Although faculty were available for consultation and advice, the creation and set up of the working network in the laboratory was the collaborative responsibility of the class.
6. PROJECT DELIVERABLES
The project included following deliverables, due approximately a week apart:
A Needs Analysis to outline the current physical and technical configuration, consider the anticipated use and the users, delineate the scope of the project and provide a clear statement of requirements which should include considerations for future expansion.
A Technology Design to include a detailed network configuration, an analysis of various options considered, evaluation criteria for success, and a recommendation for an appropriate networking and data sharing approach. The list of equipment and software required, their projected cost of procurement, and a site map detailing the equipment location were also to be provided.
An Implementation Plan to complete the project along with critical path of activities. Considerations were to be given to tasks such as training, documentation, and ongoing maintenance.
The Actual Implementation of the network solution agreed upon by the class resulting in an operational laboratory with all hardware and software performing as set out in the needs analysis.
A Project Manual to consolidate all the documentation generated during the course of the project.
7. PROJECT RESULTS
The students were able to bring the laboratory into full operation within the designated time frame. All 21 computers and a printer were networked with appropriate cabling and the required software is installed.
The site layout diagram was developed which provides the physical layout of the lab. The student groups analyzed a number of different configurations before agreeing on the final floorplan. They were able to reach a consensus about the room layout which reflected how they would use the lab. For example, a space of size three feet and nine inches was provided between two rows of desks to allow users to easily move between the rows.
A hardware training and setup area of six feet was allotted near the windows.
The layout with two rows of desks back to back resulted in more open spaces for hardware training areas and for internet computers. It also resulted in reducing the required cabling footage and the associated cost.
The NT servers were placed across from NT workstations, and the Linux workstations were located close together. Both servers are in close proximity to the hubs and routers.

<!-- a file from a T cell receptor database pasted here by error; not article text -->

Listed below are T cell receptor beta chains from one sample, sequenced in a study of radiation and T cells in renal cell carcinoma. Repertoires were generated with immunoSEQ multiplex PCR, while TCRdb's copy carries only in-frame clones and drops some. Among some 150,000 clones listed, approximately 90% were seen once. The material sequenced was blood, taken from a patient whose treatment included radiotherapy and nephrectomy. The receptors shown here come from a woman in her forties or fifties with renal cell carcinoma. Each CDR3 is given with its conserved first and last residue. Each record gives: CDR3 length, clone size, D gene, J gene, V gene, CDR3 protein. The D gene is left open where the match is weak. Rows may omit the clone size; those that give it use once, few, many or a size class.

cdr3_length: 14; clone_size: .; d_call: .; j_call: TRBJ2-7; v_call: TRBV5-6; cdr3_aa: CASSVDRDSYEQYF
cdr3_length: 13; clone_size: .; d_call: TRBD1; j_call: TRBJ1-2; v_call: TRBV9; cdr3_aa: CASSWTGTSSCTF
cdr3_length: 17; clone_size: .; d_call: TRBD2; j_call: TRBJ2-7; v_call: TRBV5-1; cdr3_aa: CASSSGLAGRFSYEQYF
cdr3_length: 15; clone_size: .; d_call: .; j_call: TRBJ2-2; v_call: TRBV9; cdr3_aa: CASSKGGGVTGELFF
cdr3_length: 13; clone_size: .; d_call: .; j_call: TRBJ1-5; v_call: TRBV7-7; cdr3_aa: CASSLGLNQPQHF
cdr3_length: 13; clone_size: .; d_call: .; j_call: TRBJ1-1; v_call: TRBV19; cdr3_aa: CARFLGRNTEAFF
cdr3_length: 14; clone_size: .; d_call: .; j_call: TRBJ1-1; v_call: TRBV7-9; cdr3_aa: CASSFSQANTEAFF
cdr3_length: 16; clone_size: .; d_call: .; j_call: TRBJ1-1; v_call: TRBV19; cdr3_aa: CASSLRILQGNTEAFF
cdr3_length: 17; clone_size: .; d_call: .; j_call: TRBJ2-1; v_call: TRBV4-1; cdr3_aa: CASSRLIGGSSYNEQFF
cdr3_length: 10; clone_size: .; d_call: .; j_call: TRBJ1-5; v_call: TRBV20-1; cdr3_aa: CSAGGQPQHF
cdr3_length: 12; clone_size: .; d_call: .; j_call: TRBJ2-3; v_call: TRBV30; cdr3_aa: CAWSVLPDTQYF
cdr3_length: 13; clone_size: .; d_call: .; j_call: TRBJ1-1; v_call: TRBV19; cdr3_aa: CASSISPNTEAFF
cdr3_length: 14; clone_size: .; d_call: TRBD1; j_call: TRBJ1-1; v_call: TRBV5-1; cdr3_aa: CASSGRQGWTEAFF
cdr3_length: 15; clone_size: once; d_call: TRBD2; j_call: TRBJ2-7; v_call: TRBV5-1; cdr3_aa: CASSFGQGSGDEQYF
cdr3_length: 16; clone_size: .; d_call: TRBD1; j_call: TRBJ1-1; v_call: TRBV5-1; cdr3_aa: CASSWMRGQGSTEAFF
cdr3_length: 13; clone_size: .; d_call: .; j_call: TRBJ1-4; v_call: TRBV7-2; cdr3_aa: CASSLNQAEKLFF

The hubs and routers are placed on the south east corner of the room, away from major work area housing the user stations. Two Internet stations were placed in the same vicinity away from main work area to ensure that stations are only to be used for Internet access. Since the LAN was intended to be experimental and to be taken down and rebuilt by subsequent classes, it was intentionally kept internal and not connected to either the Kwantlen backbone or the Internet.
All stations could print to a network printer.
Category 5 UTP cable was run through the raceways within each desk and into interconnected hubs at each end of the rows. All wiring was hidden inside the desks and run flush along the wall for safety reasons.
The LAN configuration selected by the students was two interconnected star topologies. They researched and specified two 16-port 10-base-T hubs to allow for flexibility and future expansion. NT was selected as the Network Operating System with NT servers acting as Primary and Backup Domain Controllers. A third server was subsequently added to host the Cisco Networking course work on the intranet. TCP/IP and NetBEUI were installed as the network protocols.
Designated students, chosen by vote, acted as network administrators. These students managed the network and were accountable for its performance. One of the duties accepted by the administrators was to train new administrators for the following term.
The administrators of the NT and Linux systems assumed responsible for administering and managing the network. A trouble log used to record any problems encountered by users was kept in the lab and regularly reviewed by the administrators. The administrators were responsible for resolving these problems, for enforcing lab policies and for acting as user support. All network accounts for the students were created by the administrators. Individual accounts permit the students to carry out their respective tasks without jeopardizing the integrity of the system. Each student established a roaming profile so that their desktop would be the same at whatever station they logged in.
The following software was installed:
Windows NT workstation
Windows NT server
Apache Web Server